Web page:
After a string of online gaffes, politicians are being supplied with a dummies’ guide to social media ahead of the election.
Chiefs at Preston Council have produced fold-out cards warning councillors and candidates what not to do on the internet – including posting material likely to stir up racial hatred.
Politicians in Lancashire have found themselves in hot water over comments posted online, including a UKIP candidate who posted Facebook comments calling halal food “sick evil satanic”.
The new guide is designed to help politicians navigate the “virtual minefield”.
Liz Mahon, who stood for UKIP in last year’s Preston Council election, faced an investigation after she made posts hailing Enoch Powell, criticising Nigel Farage for paying tribute to Nelson Mandela and calling halal food “sick evil satanic”.
The candidate made a number of her posts on the Facebook pages of the far-right English Defence League and Britain First parties.
The posts were investigated by the party, and she later faced no further action.
A UKIP spokesman said: “Every mainstream political party has found themselves making headlines for the wrong reasons because of inappropriate or misconstrued remarks on social media.
“It can be a minefield for the unwary and so advice on the subject could well help prevent such unfortunate remarks.
“Liz Mahon is no longer a member of UKIP and is not involved with the party.”
Labour candidate Ben Whittingham also found himself at the centre of controversy last year after posting a tweet calling Winston Churchill a “racist” and a “white supremacist”, for which he later apologised.
The new survival guide now aims to help politicians avoid becoming “casualties of the democratic revolution”, and contains advice on using social media, information on how to work within the rules of elections, and how to avoid “potentially campaign ending” social media gaffes.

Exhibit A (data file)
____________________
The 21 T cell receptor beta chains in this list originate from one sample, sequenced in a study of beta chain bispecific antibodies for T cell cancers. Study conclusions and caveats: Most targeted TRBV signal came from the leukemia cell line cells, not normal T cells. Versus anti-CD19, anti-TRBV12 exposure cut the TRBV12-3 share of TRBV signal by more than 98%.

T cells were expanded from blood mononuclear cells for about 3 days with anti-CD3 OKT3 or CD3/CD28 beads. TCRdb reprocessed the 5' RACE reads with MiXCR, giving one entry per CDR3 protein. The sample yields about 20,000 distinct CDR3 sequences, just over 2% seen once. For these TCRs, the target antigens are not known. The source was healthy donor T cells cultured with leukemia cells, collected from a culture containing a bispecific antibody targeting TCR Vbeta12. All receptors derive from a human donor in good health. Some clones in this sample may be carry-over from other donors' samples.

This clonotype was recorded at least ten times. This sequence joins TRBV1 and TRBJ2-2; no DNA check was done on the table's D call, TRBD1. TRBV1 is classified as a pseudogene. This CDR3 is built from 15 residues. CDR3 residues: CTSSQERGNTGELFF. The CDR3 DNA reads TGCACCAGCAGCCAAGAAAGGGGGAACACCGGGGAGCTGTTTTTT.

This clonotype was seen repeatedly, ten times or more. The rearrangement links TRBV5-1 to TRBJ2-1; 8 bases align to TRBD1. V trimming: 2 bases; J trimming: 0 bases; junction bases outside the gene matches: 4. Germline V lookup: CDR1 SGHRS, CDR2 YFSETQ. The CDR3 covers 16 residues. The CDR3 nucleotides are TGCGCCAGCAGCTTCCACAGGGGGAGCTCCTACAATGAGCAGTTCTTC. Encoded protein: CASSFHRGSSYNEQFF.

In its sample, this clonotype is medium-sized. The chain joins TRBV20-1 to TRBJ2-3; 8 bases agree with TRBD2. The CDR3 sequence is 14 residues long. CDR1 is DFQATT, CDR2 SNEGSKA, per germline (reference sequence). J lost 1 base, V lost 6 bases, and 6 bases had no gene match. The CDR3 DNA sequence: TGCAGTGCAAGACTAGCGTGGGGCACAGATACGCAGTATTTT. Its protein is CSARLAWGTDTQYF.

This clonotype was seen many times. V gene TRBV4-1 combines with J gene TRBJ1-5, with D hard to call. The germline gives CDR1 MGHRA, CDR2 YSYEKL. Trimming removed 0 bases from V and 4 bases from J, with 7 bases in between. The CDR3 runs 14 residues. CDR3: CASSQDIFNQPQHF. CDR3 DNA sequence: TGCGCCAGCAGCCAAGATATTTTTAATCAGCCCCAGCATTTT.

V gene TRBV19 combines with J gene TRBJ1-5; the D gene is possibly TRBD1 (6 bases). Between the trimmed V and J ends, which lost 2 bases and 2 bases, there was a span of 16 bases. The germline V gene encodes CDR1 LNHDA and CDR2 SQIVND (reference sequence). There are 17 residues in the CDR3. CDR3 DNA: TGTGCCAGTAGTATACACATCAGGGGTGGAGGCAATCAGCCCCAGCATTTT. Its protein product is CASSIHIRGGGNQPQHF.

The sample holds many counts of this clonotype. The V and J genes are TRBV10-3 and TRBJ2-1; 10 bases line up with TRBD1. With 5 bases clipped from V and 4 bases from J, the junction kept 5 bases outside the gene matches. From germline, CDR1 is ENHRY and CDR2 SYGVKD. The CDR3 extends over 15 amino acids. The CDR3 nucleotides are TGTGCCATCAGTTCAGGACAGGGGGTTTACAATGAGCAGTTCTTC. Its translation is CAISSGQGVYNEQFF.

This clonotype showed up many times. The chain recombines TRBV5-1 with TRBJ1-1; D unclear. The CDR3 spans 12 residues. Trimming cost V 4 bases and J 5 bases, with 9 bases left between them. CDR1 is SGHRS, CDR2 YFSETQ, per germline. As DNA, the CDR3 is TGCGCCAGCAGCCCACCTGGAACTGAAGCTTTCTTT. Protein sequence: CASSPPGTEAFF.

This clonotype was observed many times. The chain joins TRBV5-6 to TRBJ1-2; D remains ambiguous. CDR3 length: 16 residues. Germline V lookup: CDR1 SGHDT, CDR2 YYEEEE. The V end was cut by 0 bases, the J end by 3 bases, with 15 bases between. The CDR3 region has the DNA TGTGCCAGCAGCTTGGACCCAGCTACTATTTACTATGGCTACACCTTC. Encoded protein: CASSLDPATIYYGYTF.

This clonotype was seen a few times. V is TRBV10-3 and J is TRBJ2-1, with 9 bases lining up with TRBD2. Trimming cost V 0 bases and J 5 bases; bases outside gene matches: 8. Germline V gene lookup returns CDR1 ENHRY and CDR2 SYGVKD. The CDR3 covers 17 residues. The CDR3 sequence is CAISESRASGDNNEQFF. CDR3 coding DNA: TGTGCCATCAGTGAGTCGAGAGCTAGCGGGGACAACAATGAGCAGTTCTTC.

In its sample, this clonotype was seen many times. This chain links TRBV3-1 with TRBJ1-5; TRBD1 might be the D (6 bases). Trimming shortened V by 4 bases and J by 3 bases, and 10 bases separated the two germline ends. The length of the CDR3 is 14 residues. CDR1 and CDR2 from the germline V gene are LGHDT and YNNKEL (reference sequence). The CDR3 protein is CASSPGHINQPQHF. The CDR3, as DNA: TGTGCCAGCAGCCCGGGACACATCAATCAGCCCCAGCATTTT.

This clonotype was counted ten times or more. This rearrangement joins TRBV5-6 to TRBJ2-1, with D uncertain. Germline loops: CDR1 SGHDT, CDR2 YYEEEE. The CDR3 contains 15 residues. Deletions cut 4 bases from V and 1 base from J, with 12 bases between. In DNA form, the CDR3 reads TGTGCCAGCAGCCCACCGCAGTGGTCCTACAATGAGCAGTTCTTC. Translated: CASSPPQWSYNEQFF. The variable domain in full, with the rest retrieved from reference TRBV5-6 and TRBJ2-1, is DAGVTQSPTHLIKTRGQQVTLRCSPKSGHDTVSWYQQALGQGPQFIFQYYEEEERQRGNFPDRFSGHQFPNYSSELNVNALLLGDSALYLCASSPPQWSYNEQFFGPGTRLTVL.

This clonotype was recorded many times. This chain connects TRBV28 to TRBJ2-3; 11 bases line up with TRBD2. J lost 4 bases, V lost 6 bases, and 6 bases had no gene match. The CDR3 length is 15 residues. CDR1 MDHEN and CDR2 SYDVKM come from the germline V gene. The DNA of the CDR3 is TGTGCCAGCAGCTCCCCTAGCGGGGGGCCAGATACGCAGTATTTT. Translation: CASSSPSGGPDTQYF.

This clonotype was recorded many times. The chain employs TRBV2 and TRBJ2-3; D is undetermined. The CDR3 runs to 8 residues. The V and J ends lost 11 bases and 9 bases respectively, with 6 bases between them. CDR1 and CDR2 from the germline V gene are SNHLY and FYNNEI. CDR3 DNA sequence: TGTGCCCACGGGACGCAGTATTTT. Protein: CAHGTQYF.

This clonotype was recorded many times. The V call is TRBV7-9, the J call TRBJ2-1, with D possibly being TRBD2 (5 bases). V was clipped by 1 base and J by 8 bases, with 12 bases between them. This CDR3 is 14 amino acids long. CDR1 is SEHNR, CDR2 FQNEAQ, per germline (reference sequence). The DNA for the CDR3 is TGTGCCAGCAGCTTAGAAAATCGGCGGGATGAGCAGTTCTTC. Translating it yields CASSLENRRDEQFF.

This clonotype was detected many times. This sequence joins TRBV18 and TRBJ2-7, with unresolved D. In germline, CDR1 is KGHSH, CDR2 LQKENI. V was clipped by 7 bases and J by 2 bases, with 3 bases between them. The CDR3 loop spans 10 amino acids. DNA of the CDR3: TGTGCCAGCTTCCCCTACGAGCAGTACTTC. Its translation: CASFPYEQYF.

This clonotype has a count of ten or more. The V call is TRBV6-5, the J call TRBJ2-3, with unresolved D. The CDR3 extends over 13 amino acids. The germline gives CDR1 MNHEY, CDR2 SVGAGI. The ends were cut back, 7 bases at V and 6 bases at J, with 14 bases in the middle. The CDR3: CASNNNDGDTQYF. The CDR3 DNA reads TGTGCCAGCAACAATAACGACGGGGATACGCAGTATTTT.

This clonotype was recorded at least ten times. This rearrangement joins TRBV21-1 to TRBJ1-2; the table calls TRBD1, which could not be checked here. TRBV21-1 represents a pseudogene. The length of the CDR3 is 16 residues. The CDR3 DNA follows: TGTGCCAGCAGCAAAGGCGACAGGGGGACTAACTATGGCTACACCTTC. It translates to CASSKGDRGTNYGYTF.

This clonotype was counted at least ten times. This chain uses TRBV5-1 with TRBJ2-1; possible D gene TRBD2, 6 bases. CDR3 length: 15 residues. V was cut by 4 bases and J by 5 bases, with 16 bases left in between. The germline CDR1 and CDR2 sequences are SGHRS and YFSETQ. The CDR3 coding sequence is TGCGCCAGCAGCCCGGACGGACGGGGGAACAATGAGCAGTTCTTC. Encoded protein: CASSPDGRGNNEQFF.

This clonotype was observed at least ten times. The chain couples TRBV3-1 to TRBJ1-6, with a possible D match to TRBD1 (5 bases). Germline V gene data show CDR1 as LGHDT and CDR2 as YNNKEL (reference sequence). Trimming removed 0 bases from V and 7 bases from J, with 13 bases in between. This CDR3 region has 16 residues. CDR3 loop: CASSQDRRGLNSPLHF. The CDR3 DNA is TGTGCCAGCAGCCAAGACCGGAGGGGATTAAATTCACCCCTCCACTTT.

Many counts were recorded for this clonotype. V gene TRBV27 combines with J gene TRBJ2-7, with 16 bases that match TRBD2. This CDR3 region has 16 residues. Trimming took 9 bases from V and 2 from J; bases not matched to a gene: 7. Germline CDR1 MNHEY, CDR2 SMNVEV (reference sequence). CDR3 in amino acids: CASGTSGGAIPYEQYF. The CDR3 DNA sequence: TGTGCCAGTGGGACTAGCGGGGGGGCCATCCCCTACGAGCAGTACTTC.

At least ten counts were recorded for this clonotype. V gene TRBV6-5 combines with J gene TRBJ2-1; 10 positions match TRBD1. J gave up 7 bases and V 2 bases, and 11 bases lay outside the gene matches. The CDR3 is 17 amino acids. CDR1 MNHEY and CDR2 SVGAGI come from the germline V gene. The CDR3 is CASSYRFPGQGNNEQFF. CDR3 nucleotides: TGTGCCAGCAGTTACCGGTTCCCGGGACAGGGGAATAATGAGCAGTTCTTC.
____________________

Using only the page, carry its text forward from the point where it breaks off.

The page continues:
Author of the guide, Shirah Bamber, senior communications officer at Preston Council(pictured), said: “Social media can be an incredibly influential resource and is already playing a key role in the election campaign. Votes will be won and lost through a single post, share, or comment.
“In the upcoming months politicians face a virtual minefield of knowing what to share or not to share on their social media channels.
“We’ve created this survival guide to empower candidates, regardless of their political party, to embrace social media effectively, but also within the guidelines provided by the Electoral Commission.”
Social media trainer Jane Binnion welcomed the guide, saying there was very little guidance for politicians.
She said: “I think it will get heated and I think people will start saying things they shouldn’t say on social media.
“It is very new for us. Obama in 2008 used social media for his campaign, but people are still really nervous about it.”
Labour councillor Drew Gale, who has become involved in online rows including over the Palestinian flag, said he wouldn’t be changing his behaviour online.
He said: “There should be some basic ground rules, but likewise you shouldn’t stifle your opinion because the public at large needs to know what that opinion is if they are going to vote for us.
“There’s a balance to be found, and I think this guide finds it.”
Liberal Democrat councillor John Potter said: “When you are used to social media like I am, you think who would ever retweet something that’s racially offensive. But there are councillors who are new to social media who don’t realise how public everything is.”
Conservative councillor Charlotte Leach added: “For me it’s just common sense – don’t do anything stupid.”
Lancashire politicians are not the only ones to get in hot water on social media.
n Labour MP Emily Thornberry resigned in November after she tweeted an image of a house decked with St George’s flags, with a white van parked outside. She was called a “snob”.
n Rochdale MP Simon Danczuk was this week embroiled in a Twitter row with Katie Hopkins, in which he branded her comments “racist”.
n Jeremy Clarkson and shadow transport minister Michael Dugher traded insults online, when Clarkson said motoring show Top Gear was not made “for people who wear pink ties”.
n Professor John Ashton, president of the Faculty of Public Health, was in hot water last year after a spat on Twitter in which he attacked supporters of e-cigarettes.